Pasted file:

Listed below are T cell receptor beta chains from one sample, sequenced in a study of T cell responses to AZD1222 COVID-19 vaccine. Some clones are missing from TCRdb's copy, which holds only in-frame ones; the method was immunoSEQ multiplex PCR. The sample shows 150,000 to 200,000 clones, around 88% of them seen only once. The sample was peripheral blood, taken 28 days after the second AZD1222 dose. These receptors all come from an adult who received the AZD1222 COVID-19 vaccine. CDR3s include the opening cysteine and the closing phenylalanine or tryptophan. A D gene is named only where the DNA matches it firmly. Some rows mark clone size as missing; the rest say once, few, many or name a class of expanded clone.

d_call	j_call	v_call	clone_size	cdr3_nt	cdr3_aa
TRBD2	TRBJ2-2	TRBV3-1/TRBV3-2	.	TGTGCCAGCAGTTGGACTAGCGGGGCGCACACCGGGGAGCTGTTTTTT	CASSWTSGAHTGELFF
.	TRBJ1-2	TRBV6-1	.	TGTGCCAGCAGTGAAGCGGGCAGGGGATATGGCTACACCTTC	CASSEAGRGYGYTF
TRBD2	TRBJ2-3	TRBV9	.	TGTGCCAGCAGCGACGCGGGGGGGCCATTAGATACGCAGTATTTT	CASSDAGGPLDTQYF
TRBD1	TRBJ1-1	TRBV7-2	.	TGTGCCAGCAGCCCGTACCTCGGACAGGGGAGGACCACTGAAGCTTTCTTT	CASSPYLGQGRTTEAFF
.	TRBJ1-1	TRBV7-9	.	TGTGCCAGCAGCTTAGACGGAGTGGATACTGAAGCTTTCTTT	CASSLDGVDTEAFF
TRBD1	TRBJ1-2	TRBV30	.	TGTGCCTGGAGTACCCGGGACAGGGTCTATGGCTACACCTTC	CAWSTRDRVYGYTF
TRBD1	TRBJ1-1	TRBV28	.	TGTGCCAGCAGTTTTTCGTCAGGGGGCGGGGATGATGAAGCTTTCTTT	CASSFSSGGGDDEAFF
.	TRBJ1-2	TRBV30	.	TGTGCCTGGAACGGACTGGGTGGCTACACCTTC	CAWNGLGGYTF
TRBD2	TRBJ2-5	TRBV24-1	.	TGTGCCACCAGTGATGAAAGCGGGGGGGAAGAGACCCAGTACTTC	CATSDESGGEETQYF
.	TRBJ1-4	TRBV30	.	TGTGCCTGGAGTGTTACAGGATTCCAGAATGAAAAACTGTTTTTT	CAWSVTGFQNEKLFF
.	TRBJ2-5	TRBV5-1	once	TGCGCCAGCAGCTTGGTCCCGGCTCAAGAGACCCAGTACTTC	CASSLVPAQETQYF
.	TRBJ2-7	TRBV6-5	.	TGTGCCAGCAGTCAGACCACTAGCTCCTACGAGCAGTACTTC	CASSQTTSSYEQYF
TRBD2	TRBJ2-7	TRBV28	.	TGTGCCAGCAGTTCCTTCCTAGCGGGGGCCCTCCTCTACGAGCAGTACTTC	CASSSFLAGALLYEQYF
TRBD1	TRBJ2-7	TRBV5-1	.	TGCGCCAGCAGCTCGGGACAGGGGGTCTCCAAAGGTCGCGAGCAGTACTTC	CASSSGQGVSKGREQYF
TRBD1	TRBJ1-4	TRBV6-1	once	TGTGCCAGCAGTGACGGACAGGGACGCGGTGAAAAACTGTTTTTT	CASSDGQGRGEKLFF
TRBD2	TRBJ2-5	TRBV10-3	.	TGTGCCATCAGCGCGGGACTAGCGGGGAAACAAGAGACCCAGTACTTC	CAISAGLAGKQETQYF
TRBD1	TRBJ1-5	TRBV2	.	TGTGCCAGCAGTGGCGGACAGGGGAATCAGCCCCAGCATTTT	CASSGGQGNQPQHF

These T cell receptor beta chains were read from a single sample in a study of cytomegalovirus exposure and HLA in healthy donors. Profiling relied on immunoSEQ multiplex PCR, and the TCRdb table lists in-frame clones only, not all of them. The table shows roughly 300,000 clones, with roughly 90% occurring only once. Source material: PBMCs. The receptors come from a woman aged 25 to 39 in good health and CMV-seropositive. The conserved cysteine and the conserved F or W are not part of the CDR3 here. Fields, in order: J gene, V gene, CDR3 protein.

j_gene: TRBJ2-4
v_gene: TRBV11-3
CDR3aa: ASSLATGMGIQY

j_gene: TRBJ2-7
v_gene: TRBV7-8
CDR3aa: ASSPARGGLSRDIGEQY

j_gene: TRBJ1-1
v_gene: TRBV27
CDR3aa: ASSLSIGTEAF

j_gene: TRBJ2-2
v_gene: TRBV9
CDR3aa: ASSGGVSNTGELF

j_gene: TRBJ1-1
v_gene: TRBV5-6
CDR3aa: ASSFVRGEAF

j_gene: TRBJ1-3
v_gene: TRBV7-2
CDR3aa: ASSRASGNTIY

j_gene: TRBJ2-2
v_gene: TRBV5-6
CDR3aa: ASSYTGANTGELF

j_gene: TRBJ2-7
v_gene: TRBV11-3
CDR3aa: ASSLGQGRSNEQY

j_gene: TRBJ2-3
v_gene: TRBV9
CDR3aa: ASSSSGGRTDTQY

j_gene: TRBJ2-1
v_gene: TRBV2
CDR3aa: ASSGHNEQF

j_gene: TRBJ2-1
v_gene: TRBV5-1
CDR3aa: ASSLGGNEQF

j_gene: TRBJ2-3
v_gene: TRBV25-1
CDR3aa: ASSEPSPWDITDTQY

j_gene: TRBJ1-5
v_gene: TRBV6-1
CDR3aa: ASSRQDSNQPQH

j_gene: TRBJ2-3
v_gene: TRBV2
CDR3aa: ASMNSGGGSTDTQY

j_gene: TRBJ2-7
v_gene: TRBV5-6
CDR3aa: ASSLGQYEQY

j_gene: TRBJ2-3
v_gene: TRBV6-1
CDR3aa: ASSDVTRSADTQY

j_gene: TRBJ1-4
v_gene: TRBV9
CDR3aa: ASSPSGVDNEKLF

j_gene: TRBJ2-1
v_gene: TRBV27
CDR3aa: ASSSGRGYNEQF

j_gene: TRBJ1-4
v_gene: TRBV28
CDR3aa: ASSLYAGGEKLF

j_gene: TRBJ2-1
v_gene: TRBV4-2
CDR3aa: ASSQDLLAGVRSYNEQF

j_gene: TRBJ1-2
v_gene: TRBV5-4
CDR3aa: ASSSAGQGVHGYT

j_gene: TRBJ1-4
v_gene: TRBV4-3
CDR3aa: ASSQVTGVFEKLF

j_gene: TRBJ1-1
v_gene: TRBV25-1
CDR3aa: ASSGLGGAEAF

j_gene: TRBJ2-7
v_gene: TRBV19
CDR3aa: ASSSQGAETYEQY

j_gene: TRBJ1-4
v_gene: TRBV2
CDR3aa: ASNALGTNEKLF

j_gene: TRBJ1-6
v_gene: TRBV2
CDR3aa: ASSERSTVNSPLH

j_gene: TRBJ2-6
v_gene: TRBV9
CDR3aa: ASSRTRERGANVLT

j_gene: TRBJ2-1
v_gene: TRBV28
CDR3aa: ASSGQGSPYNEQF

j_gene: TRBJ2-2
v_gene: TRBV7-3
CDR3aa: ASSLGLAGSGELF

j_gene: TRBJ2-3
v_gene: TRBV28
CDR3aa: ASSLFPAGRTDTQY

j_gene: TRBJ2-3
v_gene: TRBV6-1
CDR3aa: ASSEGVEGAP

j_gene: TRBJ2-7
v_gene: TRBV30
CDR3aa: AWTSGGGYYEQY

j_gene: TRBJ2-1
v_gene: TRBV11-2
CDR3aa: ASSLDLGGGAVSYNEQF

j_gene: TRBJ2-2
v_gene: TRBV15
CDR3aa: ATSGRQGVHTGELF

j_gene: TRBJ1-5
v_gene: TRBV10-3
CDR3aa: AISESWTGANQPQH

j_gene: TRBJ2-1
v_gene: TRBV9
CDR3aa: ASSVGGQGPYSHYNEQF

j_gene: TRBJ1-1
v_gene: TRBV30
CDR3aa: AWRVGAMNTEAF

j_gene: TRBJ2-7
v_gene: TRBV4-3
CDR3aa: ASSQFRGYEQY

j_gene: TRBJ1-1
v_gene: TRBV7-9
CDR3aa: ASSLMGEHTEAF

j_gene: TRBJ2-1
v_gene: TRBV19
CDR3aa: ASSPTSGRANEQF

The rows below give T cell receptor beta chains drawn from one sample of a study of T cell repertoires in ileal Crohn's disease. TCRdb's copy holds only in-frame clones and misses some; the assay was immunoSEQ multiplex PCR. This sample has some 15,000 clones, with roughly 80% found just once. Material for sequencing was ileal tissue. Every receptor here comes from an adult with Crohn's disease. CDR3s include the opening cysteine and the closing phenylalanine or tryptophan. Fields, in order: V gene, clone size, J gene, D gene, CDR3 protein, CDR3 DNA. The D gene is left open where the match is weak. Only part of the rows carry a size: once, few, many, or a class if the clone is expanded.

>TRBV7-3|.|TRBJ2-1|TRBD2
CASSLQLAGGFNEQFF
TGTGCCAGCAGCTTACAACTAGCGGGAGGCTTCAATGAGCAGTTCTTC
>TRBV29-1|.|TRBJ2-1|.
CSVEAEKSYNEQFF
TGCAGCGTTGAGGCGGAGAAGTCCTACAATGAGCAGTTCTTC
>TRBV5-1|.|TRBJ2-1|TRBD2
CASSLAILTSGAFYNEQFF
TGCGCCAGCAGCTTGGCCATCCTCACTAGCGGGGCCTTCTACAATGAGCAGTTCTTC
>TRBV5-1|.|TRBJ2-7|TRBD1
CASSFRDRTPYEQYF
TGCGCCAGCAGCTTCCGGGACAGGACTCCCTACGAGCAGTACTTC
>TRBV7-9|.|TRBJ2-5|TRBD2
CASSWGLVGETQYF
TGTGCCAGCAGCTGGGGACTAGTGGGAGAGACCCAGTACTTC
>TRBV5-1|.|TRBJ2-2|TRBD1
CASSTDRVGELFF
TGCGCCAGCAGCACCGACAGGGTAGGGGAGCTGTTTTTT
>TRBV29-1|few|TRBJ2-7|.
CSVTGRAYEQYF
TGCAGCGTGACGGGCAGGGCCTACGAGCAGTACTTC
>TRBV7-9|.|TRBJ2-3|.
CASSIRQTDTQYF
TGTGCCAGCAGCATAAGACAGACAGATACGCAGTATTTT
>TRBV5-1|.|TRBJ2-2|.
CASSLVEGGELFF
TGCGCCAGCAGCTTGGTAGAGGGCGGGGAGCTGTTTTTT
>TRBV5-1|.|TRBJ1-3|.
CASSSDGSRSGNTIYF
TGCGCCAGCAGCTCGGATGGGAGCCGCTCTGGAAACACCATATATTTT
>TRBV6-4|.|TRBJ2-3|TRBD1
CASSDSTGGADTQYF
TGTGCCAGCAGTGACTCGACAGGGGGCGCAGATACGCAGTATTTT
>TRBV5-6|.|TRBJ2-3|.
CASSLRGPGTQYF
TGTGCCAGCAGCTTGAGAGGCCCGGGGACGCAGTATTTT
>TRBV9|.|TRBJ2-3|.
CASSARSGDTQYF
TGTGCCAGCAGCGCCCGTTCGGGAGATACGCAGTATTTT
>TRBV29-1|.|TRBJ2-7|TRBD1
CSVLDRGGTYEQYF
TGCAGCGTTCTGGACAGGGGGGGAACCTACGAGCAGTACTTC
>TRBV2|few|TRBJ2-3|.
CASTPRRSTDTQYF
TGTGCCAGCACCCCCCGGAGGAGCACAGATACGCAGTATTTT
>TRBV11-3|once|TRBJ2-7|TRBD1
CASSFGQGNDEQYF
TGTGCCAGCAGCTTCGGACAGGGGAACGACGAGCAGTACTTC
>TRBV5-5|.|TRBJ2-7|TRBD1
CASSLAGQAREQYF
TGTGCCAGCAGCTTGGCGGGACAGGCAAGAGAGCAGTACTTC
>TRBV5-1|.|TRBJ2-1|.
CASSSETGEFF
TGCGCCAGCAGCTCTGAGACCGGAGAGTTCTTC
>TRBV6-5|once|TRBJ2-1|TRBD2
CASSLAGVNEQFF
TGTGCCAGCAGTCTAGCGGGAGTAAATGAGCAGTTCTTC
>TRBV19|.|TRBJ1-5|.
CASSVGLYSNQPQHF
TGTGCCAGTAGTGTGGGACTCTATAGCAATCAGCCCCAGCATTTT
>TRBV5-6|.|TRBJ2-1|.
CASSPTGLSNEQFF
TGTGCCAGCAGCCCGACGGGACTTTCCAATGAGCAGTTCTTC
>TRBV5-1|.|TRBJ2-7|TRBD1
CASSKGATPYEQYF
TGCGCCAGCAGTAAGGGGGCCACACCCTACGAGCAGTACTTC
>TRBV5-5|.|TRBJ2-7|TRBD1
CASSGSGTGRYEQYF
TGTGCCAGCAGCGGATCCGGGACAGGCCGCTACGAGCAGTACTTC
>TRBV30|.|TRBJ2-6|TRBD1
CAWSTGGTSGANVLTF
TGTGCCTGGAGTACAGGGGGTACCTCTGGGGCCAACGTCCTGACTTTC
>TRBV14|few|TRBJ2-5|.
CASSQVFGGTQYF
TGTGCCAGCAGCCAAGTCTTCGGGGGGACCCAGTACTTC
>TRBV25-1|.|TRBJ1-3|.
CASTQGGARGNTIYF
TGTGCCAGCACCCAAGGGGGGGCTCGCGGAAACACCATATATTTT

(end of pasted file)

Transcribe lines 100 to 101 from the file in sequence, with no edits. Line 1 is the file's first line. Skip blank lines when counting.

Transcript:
v_gene: TRBV9
CDR3aa: ASSRTRERGANVLT